Page:Melbourne and Mars.djvu/24

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22
MELBOURNE AND MARS.

sorry that the school time was over. There are a great number of pretty things in my recess the uses of which I do not yet know."

In this part of the diary there are many pages of rather vague description, such as that just quoted. But from it we gather that the teacher has the art of interesting children and enlisting their affections, and that the system of instruction is eminently suitable for children, for their faculties are always pleasantly on the alert and their minds and bodies are constantly occupied. Whatever the teacher does each child has to do, and furthermore it has to understand why. One child is never pushed forward at the expense of the others, and if one child in the class is a little dull both teacher and sharper pupils pay especial attention and keep it in pace with the rest.

No child was ever asked to remember anything or to repeat anything, and yet each child knew in a little while how to make each sign it had to copy, and what it meant, and the knowledge remained and grew and never became a burden.

In two years all but about six weeks from the time of joining Hildreth's class he reports himself as three years old, and as having finished his infant school course. He does not on this occasion express any wonder at the apparent confusion of dates. He is, however, engaged in astronomical studies, and comes to the truth in due time.

He reports progress thus:— "It does not fall to the lot of many men to have been twice educated as a child, and to be able to remember both methods and compare results. As a child I appear to know more now at three years of age, or reckoning by our time about five years and nine months, than I knew at ten years of age, the time I left school in my first childhood. I can read and write with perfect ease, and yet I never had to learn an alphabet or the spelling of any word. I can do many kinds of calculating mentally, and yet never committed to memory any table. It is the same with weights, measures and periods of time, a knowledge of them seems to have grown into my mind. I have not forgotten anything I have learned, and what I have learned is so intertwined with what I have done that one invariably suggests the other.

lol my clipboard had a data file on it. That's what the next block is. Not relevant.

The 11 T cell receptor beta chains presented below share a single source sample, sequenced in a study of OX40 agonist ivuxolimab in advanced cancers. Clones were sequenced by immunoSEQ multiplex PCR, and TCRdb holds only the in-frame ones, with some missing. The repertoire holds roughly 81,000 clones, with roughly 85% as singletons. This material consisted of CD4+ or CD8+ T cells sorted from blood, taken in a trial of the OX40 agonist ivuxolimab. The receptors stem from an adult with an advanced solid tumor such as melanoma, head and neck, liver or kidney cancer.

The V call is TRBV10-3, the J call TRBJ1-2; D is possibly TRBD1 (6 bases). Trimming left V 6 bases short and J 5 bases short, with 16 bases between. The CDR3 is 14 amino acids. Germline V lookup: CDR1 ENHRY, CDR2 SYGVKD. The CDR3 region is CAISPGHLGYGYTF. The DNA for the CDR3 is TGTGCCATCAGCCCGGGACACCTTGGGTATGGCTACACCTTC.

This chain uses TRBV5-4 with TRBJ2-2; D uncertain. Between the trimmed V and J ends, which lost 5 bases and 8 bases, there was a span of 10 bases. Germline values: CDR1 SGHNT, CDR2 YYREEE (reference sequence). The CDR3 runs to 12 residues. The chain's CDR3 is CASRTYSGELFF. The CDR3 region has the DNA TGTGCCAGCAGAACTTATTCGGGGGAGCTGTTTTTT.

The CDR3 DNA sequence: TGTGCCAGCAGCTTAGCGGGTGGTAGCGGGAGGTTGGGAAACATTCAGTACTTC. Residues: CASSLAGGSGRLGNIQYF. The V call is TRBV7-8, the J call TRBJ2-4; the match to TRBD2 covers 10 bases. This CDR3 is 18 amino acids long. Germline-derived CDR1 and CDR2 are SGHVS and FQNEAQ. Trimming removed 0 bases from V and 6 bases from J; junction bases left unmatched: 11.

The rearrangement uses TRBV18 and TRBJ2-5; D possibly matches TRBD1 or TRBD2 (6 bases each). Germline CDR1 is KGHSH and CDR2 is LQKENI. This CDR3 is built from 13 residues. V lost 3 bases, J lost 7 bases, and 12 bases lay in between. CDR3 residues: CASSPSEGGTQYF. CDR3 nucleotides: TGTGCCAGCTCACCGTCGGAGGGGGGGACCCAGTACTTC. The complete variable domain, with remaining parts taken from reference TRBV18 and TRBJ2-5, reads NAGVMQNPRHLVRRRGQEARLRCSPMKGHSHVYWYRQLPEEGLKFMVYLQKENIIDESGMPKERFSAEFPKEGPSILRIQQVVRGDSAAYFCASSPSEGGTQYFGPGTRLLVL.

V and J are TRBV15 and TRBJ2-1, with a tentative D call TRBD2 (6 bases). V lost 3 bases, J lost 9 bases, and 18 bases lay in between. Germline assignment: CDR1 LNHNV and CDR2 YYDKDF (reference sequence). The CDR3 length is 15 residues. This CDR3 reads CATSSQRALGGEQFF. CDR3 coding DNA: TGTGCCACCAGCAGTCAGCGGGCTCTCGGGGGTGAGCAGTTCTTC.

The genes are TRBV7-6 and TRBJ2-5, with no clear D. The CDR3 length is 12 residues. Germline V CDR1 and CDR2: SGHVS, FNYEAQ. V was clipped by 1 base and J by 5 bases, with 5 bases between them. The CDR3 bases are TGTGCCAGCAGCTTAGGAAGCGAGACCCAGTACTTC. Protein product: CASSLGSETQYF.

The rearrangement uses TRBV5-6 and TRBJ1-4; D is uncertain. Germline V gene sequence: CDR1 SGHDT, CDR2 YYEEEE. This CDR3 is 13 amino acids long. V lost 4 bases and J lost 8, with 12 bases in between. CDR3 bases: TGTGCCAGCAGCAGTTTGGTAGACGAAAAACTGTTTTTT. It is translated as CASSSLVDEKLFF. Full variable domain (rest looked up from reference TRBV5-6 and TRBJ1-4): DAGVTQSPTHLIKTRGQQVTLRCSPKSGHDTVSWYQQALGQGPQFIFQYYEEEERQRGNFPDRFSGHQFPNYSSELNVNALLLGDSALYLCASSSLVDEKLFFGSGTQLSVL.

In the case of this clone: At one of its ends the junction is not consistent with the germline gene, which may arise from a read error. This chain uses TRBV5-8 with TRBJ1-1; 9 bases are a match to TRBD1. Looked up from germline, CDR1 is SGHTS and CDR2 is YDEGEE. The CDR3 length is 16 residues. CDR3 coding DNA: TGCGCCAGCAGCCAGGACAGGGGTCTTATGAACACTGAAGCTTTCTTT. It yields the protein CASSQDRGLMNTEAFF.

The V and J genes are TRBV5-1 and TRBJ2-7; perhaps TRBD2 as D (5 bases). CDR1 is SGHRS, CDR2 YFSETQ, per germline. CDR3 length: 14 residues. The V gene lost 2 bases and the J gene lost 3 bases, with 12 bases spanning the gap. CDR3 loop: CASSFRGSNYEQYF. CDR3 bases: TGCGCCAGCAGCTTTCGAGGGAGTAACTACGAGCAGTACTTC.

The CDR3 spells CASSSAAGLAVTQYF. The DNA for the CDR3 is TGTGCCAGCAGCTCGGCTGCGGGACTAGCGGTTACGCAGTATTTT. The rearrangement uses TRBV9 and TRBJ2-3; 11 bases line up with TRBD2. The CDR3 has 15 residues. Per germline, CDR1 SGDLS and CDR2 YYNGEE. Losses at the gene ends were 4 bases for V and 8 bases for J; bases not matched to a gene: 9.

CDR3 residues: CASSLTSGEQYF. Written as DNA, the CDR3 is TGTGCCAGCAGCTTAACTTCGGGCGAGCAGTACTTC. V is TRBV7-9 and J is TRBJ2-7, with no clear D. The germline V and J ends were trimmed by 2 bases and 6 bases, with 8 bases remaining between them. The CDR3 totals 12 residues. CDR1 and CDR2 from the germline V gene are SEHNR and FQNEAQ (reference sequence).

In calculating we had each an abacus with one hundred beads upon it, and could add, subtract, multiply, and divide small sums, and then we were shown the relationship between these calculations and those on our little boards.

It amused us very much to add up several sums on the abacus by placing the beads and then to do the same work in figures. We had no rules to learn; we simply extended the work done on the abacus by slow degrees. And as all things in my dreamland are calculated by tens and tenths, the ten tens on the abacus can evidently be made to help in all kinds of calculations.

It was just as easy to learn to read and write, for we had only to learn a new sign when we wanted to represent a new sound, and vice versa, each